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KATES v. UNITED STATES

May 24, 1996

Walter T. Kates
v.
United States of America



The opinion of the court was delivered by: GAWTHROP

 Gawthrop, J.

 May 24, 1996

 Petitioner, Walter T. Kates, filed a motion to vacate, set aside, or correct his criminal sentence under 28 U.S.C. § 2255, alleging ineffective assistance of counsel, and requesting a hearing, which was held. Upon the following reasoning, I shall grant the motion.

 A jury convicted Mr. Kates of (1) conspiracy to distribute and possess with intent to distribute methamphetamine, (2) distribution of methamphetamine, and (3) two counts of possession with intent to distribute methamphetamine, for violations of 21 U.S.C. § 841 (1988 & Supp. II 1990), 21 U.S.C. § 846 (1988), and 18 U.S.C. § 2 (1988). On October 4, 1993, he was sentenced as a career offender to 360 months imprisonment, the minimum sentence permissible under the United States Sentencing Guidelines. The Third Circuit affirmed both the conviction and the sentence. See United States v. Kates, No. 93-1939 (3d Cir. filed June 15, 1994).

 Over the course of these proceedings, Mr. Kates has been represented by a variety of lawyers, one each to handle his arraignment, his trial, his sentence and appeal, and now his § 2255 motion. Mr. Kates is forty-five years of age.

 In his § 2255 motion Mr. Kates contends that his attorneys were prejudicially deficient because they failed (1) to explain clearly the plea bargain offered and (2) to distinguish between D- and L-methamphetamine, as this distinction relates to his sentence. At the evidentiary hearing on this motion, Mr. Kates withdrew the second ground, and I thus consider his claim of ineffective assistance of counsel only with respect to the alleged deficiency regarding plea bargaining.

 Mr. Kates claims that because counsel never informed him that he faced a possible mandatory minimum sentence of 360 months imprisonment if he stood trial, he was denied effective assistance of counsel. *fn1" He contends that had counsel told him that if he rejected the bargain, went to trial, and was convicted, he would have faced a prison sentence of not less than 30 years, he would not have run that risk, but would have accepted the government's offer and pled guilty. Instead, he went to trial and is now suffering the consequences. He has maintained his innocence throughout.

 To prevail on an ineffective-assistance-of-counsel claim, a defendant must clear two probative hurdles. First, he must prove that his counsel's performance was so unreasonable, considering all of the circumstances, that it denied him his Sixth Amendment rights. Strickland v. Washington, 466 U.S. 668, 687-91, 80 L. Ed. 2d 674, 104 S. Ct. 2052 (1984). Second, he must prove that counsel's ineffectiveness caused him to be prejudiced.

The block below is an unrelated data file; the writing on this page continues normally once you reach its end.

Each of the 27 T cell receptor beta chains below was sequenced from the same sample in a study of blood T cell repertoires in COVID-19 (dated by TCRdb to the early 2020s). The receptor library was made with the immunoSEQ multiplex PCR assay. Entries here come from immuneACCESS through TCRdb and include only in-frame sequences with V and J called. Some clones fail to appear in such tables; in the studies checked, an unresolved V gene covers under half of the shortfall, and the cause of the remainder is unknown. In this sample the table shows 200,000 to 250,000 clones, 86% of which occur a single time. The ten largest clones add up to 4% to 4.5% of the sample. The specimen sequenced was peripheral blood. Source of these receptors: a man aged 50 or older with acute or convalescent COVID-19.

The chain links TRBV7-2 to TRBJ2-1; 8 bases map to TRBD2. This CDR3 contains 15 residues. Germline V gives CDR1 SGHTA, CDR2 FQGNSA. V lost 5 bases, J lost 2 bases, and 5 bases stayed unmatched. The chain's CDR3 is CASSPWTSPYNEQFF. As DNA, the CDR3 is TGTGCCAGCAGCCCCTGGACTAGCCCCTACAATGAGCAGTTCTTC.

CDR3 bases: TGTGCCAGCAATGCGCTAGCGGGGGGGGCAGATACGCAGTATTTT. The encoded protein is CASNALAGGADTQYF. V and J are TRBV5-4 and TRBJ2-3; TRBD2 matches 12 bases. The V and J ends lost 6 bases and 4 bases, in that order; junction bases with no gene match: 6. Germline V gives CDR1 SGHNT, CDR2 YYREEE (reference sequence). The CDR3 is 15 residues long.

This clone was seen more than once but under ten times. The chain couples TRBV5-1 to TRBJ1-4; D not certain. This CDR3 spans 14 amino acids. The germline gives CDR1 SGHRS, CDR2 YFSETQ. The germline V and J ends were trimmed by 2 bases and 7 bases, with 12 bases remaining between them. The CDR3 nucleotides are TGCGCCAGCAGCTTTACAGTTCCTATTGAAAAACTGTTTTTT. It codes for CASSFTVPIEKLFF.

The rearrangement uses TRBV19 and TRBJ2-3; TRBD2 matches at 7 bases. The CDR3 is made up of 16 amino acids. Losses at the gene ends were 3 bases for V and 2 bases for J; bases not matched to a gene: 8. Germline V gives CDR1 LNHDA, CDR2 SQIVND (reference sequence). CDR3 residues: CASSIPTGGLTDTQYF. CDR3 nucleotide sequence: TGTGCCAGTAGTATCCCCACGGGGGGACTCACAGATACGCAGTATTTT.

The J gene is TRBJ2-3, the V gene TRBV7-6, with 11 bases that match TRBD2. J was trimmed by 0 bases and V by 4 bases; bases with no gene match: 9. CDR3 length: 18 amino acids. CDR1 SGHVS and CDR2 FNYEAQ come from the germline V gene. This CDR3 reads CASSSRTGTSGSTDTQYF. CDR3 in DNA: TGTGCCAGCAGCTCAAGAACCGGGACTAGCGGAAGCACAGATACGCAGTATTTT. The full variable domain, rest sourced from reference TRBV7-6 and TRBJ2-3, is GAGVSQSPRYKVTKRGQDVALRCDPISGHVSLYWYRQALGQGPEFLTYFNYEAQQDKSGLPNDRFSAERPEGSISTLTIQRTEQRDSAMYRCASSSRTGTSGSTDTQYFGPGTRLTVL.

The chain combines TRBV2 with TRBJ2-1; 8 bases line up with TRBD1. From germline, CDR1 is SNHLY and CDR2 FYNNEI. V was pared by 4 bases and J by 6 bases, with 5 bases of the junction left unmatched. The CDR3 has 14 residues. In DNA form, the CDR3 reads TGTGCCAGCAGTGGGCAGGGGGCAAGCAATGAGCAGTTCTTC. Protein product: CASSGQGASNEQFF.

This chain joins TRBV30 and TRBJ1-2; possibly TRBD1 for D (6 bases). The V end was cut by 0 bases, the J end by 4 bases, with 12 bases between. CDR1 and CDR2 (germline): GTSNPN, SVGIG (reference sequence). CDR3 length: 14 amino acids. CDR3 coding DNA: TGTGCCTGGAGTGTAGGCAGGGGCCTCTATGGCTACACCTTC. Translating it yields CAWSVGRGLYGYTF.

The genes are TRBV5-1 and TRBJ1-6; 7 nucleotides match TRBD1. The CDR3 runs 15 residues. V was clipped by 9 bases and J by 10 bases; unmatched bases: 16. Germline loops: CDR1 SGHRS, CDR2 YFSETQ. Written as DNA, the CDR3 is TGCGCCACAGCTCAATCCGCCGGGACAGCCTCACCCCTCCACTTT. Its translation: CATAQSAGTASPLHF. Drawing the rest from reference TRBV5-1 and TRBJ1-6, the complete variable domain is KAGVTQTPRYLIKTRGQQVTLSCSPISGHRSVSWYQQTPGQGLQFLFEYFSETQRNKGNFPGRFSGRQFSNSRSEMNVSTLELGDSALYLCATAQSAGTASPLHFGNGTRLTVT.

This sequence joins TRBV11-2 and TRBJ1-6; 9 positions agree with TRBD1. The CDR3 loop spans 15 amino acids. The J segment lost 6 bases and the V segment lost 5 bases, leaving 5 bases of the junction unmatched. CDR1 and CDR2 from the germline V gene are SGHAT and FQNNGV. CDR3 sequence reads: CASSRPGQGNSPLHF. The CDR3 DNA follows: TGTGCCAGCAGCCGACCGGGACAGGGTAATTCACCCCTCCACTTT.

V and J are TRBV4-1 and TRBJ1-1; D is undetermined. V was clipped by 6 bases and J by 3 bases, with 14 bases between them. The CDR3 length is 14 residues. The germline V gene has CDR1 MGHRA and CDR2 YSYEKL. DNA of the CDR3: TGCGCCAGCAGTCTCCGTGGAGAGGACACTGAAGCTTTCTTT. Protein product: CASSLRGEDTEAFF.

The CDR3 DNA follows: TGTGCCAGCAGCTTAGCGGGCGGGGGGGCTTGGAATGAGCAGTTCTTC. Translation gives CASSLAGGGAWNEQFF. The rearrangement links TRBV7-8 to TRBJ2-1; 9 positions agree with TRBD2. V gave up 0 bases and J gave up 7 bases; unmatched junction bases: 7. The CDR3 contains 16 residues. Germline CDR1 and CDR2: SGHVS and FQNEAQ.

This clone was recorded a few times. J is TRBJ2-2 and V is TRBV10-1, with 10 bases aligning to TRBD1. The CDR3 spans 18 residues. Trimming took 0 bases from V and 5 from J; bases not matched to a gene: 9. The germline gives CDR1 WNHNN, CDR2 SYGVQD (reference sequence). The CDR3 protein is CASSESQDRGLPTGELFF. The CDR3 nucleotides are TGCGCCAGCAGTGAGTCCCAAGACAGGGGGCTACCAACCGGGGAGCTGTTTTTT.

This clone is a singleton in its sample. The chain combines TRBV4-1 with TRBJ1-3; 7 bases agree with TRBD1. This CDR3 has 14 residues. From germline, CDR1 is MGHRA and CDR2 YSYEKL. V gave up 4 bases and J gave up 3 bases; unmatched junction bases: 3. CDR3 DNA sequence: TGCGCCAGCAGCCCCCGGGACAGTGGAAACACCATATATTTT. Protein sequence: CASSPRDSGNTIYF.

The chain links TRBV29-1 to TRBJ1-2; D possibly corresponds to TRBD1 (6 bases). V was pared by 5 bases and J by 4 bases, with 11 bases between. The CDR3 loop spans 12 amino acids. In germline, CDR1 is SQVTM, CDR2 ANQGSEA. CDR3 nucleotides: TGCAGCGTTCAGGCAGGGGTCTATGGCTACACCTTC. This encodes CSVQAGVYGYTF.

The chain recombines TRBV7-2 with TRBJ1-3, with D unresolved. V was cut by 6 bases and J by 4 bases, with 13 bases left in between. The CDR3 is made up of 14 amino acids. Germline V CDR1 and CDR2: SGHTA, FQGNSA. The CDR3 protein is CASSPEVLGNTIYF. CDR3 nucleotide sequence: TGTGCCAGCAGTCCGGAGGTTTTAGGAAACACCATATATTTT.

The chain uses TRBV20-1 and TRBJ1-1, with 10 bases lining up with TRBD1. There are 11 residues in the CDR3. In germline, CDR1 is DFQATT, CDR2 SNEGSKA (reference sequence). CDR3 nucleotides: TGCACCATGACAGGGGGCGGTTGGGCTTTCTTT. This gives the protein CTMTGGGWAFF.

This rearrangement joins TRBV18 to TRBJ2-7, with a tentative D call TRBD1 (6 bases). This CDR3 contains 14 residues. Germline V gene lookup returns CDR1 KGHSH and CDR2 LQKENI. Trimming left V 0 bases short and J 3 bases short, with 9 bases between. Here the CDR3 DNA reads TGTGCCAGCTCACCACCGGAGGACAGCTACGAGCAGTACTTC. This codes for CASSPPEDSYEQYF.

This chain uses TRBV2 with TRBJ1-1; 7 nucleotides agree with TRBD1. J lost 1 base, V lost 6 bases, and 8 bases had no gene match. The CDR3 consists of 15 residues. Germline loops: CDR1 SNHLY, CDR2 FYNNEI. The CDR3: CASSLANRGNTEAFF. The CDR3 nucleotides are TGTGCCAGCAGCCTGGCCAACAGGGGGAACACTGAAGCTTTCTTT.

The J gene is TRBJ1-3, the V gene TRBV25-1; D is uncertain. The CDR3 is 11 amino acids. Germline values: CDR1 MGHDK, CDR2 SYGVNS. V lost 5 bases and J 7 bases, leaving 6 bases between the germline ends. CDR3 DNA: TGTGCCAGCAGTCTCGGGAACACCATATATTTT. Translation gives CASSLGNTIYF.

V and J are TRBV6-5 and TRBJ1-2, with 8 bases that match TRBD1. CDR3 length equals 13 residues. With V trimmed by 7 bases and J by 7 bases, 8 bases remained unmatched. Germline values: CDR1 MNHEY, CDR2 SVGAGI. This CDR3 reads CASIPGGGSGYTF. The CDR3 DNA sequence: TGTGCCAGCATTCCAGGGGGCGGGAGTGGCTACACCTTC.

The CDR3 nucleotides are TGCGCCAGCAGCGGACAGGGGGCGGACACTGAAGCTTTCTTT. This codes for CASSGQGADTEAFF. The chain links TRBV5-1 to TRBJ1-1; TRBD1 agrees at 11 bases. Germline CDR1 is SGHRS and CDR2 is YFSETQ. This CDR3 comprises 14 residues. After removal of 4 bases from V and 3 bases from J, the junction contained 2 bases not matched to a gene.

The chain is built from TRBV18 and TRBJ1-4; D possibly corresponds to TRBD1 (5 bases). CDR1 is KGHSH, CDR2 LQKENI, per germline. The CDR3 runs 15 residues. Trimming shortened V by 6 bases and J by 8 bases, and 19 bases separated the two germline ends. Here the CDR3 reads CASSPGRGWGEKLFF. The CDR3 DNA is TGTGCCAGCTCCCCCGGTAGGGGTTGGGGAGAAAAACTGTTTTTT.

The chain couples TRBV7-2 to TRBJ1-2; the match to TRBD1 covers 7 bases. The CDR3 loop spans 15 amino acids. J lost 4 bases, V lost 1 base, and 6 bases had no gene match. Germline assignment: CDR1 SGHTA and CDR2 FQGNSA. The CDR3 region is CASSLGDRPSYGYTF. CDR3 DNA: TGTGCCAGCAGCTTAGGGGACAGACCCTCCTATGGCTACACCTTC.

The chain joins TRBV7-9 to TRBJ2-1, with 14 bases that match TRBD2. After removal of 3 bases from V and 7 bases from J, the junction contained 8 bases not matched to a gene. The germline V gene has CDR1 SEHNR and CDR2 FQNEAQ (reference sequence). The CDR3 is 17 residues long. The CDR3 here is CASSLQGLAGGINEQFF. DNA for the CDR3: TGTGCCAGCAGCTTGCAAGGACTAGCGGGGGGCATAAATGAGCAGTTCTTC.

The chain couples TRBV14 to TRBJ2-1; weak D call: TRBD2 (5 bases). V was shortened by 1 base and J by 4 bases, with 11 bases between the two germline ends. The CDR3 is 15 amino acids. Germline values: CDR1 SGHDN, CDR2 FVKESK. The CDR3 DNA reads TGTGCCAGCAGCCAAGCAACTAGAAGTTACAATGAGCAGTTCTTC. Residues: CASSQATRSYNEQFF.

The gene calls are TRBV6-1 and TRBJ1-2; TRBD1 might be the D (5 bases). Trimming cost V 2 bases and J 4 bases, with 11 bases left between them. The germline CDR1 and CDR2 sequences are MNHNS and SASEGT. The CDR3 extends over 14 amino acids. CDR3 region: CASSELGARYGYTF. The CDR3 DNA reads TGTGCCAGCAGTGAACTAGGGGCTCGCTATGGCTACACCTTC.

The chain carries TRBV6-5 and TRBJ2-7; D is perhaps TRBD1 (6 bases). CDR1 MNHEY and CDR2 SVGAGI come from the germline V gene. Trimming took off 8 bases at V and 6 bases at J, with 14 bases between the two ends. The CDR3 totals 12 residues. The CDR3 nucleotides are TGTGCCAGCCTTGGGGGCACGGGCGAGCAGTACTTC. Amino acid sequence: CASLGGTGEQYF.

I turn first to the alleged deficient performance of counsel. The government prepared and presented a proposed plea agreement to Joseph M. Gontram, Esq., Mr. Kates's first attorney. Under that agreement, Mr. Kates would plead guilty to conspiracy, acknowledge his guilt as charged in the indictment, and cooperate with the government, including testifying before a grand jury and at trial if called upon so to do. The agreement called for the government's moving to dismiss the other counts of the indictment, contingent upon Mr. Kates's cooperation. For the conspiracy count, under 21 U.S.C. §§ 841 and 846, Mr. Kates faced a maximum sentence of 40 years imprisonment, with a mandatory minimum of five years. If the government, in its sole discretion, found Mr. Kates to have cooperated sufficiently to sate their purposes, they agreed to file a motion pursuant to § 5K1.1 of the Guidelines and 18 U.S.C. § 3553(a), which would authorize the court to depart downwards from the minimum Guideline range as well as the five-year statutory minimum. (Pet'r Ex. C).

 At his § 2255 hearing, each of Mr. Kates's prior lawyers testified that he did not tell Mr. Kates that, under the Guidelines, he faced a sentence of between 30 years and life, if convicted, as opposed to the government's offer of 5 to 40, with a possible downward departure below the 5. Mr. Gontram said he was not sure whether he had explained the Guidelines computations to Mr. Kates; he said he did not recall performing the actual calculation, but that he believed that he had discussed the Guidelines generally with his client.

 When pressed on this point, Mr. Gontram referred to the mandatory minimum contained within the plea agreement, but testified in generalities, stating that "I did advise him that these numbers were to be increased without a deal, because of the very real possibility that the Government would file papers with the court with respect to previous convictions." (Transcript of § 2255 hearing at 113-14) ("Trans."). There is no evidence, however, that Mr. Gontram performed the actual Guidelines calculations or that he apprised Mr. Kates with specificity of the three-decade Guideline minimum he faced if convicted.

 Mr. Kates's two succeeding attorneys testified more directly on this subject. Robert Scandone, Esq., his trial attorney, testified:

 Q: Did you tell him [Mr. Kates] that he was going to do 30 years if he went to trial, that it was mandatory and ...


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